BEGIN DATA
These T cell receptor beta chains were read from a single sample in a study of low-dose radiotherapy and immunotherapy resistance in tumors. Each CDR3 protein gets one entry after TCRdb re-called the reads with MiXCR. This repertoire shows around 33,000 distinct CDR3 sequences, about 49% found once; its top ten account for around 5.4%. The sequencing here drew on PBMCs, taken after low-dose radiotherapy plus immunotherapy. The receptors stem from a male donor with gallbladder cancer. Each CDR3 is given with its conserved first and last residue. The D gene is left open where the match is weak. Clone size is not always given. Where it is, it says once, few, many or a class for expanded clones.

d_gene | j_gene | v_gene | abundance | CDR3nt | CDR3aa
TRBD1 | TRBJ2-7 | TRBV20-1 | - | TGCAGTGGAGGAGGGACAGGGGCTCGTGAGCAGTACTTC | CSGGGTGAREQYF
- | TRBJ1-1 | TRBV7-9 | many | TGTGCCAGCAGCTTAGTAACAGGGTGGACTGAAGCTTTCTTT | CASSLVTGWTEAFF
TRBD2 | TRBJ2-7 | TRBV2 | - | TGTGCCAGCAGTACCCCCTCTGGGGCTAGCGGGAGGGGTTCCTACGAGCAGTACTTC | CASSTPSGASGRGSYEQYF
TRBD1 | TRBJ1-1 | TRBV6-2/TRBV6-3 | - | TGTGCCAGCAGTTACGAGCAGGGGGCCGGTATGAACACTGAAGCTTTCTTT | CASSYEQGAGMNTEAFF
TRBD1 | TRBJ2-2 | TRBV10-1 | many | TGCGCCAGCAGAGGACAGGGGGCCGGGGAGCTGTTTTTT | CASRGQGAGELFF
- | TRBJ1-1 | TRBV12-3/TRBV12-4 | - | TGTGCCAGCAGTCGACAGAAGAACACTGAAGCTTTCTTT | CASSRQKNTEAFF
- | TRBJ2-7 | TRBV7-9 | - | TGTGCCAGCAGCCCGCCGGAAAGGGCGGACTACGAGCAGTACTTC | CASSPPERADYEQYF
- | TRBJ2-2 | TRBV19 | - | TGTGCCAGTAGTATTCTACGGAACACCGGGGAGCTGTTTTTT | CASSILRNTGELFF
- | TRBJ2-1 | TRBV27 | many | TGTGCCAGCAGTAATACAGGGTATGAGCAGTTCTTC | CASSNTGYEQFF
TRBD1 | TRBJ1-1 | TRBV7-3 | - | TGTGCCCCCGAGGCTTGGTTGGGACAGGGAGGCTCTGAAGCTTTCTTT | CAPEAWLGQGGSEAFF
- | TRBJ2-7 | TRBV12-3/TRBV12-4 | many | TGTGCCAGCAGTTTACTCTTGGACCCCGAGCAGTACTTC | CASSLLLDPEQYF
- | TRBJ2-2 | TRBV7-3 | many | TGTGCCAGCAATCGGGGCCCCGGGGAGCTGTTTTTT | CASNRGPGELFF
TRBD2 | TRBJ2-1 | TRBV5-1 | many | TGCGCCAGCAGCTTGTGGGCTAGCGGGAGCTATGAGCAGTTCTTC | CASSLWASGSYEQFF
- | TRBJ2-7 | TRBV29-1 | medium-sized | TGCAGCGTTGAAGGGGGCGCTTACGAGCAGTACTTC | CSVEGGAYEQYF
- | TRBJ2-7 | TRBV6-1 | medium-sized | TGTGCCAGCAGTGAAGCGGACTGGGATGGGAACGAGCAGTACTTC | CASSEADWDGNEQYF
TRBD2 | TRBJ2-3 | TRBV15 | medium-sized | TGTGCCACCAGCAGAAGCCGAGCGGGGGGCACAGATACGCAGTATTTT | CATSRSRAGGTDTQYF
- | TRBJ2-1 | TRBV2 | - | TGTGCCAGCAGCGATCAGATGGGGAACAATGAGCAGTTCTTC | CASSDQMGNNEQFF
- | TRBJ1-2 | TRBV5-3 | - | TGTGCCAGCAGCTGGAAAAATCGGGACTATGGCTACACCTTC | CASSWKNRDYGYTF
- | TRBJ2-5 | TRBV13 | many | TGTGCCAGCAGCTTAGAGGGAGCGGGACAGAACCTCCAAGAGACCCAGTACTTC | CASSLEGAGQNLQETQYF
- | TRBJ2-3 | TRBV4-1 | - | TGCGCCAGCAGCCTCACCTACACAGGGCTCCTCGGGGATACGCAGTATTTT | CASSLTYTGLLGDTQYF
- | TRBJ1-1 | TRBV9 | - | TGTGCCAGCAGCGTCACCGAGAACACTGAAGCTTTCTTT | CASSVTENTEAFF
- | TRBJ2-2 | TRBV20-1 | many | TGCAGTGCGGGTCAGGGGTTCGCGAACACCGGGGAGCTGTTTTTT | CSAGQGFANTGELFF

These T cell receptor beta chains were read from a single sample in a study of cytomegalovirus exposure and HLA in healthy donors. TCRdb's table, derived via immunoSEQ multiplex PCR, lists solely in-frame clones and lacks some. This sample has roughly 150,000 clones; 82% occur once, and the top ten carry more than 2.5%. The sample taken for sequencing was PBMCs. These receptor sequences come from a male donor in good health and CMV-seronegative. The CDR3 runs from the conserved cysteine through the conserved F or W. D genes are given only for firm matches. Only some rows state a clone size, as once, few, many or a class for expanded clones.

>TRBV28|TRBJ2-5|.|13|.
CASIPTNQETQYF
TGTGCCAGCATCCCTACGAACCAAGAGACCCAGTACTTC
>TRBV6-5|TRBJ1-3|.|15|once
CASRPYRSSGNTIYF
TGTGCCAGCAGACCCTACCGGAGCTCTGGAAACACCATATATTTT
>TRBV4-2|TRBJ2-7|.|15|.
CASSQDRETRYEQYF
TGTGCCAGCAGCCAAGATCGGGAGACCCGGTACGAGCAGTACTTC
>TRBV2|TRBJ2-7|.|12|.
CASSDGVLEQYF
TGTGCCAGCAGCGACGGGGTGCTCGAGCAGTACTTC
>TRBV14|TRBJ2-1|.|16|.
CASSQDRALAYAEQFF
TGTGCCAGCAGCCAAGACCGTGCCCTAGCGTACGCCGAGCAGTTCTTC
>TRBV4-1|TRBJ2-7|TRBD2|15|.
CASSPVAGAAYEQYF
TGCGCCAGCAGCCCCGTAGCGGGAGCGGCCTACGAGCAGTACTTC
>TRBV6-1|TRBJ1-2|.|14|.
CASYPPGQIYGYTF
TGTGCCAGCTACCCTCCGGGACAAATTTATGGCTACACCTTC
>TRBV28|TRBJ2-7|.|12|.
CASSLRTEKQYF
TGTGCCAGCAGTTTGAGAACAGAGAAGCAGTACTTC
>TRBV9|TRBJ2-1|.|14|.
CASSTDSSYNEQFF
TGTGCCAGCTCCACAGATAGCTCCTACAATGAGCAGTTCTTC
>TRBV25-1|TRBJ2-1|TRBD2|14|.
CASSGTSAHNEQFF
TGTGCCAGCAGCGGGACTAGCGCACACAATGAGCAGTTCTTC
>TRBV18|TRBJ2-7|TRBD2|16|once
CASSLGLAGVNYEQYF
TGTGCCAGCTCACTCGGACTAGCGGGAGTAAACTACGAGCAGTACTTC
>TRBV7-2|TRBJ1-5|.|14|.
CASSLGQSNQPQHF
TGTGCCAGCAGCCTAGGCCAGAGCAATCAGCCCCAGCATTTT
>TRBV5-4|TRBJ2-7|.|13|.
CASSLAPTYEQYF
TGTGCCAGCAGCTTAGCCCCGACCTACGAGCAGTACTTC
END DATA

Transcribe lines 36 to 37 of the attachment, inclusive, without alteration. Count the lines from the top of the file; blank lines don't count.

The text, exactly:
CASSDGVLEQYF
TGTGCCAGCAGCGACGGGGTGCTCGAGCAGTACTTC